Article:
International prosecutors investigating the downing of flight MH17 over eastern Ukraine in 2014 say the Buk missile that hit the plane was from Russia.
They also narrowed down the area it was fired from to a field in territory controlled by Russian-backed rebels.
All 298 people on board the Boeing 777 died when it broke apart in mid-air flying from Amsterdam to Kuala Lumpur.
Russia says the conclusions are “extremely political” and its Buk missiles “never shot down” the plane.
“Based on the criminal investigation, we have concluded that flight MH17 was downed by a Buk missile of the series 9M83 that came from the territory of the Russian Federation,” chief Dutch police investigator Wilbert Paulissen said in a news conference on Thursday.
The missile launcher was later taken back to Russia, he said.
An inquiry by the Dutch Safety Board last year found that a Russian-made Buk missile hit the plane but did not say where it was fired from.
But Russia has rejected the conclusions, calling them “extremely political”.
“This is of course a provocative statement… it has nothing to do with investigating the tragedy that took away the lives of so many people,” said Leonid Slutsky, the head of the parliamentary committee for the CIS (Commonwealth of Independent State).
“These conclusions seek to achieve only one objective – to further marginalise the image of Russia in the global political and information space,” he added.
Who gave the order?
Prosecutors have narrowed the missile launch site down to a specific field near the village of Pervomaiskyi, which was then in rebel hands.
They established the identities of about 100 people “linked to the crash or the transport of the Buk” missile, but they are yet to determine who could be held criminally responsible.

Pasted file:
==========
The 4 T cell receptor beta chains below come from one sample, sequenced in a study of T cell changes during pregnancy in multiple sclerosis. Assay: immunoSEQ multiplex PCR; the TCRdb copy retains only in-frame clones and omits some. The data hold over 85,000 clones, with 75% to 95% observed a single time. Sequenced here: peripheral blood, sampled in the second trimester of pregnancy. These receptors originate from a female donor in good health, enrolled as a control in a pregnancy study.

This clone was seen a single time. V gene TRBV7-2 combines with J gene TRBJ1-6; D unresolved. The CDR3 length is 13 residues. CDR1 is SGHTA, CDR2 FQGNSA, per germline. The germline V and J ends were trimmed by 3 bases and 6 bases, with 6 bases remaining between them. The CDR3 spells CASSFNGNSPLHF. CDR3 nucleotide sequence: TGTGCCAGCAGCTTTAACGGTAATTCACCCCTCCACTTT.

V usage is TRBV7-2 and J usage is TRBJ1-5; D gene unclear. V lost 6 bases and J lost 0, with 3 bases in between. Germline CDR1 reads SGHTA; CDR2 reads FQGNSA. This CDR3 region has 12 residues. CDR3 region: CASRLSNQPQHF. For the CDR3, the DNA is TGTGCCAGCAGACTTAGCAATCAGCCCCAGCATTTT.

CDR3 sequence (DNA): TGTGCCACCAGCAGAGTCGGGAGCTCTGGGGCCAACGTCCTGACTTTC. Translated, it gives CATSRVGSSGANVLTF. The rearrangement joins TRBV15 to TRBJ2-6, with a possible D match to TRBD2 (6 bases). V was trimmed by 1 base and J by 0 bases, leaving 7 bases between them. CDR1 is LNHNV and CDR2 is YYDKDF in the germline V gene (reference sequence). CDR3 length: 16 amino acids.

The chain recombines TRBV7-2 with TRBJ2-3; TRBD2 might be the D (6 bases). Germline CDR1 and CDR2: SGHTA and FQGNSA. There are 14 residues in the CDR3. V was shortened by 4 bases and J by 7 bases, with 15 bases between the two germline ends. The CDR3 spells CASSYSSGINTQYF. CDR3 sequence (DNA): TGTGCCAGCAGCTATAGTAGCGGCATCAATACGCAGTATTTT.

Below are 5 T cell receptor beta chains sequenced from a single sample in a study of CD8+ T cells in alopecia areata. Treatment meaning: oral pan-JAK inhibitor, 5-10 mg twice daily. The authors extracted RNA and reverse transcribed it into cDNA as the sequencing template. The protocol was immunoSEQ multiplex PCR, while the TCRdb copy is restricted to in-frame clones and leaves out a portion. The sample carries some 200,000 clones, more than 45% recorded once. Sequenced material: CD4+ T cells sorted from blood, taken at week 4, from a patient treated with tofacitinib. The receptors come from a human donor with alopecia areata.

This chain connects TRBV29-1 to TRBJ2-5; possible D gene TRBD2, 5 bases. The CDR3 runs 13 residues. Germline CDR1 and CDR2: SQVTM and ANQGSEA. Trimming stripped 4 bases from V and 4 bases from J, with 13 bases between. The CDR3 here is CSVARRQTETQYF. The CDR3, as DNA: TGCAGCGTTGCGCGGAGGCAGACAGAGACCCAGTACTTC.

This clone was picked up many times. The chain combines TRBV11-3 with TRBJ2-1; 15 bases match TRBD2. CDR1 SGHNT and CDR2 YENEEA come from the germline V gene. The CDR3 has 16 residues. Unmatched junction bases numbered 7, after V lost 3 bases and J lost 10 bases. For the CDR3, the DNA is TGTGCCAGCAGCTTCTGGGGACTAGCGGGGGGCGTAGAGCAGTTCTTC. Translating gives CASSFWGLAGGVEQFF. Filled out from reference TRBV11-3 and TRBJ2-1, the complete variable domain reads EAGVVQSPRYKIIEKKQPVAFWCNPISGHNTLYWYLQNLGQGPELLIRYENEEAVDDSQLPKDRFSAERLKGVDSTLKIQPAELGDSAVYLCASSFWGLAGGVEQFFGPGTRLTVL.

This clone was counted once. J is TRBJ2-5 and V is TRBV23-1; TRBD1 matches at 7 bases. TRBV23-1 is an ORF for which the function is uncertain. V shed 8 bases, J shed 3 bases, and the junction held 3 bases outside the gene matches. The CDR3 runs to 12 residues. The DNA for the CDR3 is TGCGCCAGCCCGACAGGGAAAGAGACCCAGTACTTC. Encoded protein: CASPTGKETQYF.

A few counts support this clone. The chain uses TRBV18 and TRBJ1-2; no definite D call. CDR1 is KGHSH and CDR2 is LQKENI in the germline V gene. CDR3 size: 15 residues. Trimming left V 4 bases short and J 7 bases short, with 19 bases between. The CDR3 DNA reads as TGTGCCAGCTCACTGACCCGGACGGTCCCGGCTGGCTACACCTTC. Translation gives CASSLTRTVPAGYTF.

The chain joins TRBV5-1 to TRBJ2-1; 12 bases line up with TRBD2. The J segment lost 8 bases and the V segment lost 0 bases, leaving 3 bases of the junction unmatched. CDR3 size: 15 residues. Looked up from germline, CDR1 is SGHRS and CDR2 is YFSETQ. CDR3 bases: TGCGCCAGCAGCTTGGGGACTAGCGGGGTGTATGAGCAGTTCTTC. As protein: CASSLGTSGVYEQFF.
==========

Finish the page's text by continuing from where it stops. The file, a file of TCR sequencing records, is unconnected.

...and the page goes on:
There is a need to establish who gave the order to move the missile launcher into eastern Ukraine, and where the order for it to be fired came from, investigators said.
The Dutch-led Joint Investigation Team (JIT) consists of prosecutors from the Netherlands, Australia, Belgium, Malaysia and Ukraine.
Prosecutors played recordings from intercepted phone calls during their news conference.
They said witnesses reported seeing the missile launcher move from Russia into Ukraine and presented pictures and videos.
The launch site was pinpointed by “many witnesses”, prosecutors said.
Relatives were briefed before the JIT released their preliminary findings.
“They told us how the Buk was transported [and] how they came to that evidence from phone taps, photo, film material, video,” Robby Oehler, whose niece was killed in the crash, told the BBC.
Separatist rebels have denied they were involved.
“We never had such air defence systems, nor the people who could operate them,” Eduard Basurin, military deputy operational commander at the rebel Donetsk People’s Republic, told the Interfax news agency.
“Therefore we could not have shot down the Boeing [flight MH17].”
Earlier this week, Russia said it had radar data showing that the missile was not fired from rebel-held territory.
The JIT does not yet have access to that data, prosecutors said.
Russia’s changing story
In the two years since MH17 was shot down, Russian officials have presented several theories about what happened.
21 July 2014: Four days after the tragedy, Russia’s defence ministry presented satellite photos and other images suggesting it was downed by a Ukrainian surface-to-air Buk missile or a Ukrainian military jet
June 2015: Russia’s Investigations Committee named a “key witness” – a Ukrainian “aircraft ordnance technician” – who claimed that the Boeing was downed by a Ukrainian Su-25 fighter
October 2015: Buk missile producer Almaz-Antey said that the plane was indeed downed by a Buk, but an old one – which Russia no longer had in its arsenal
September 2016: Russia’s defence ministry released what it said were radar data suggesting MH17 was shot down by a missile, but not one fired by Russian-backed rebels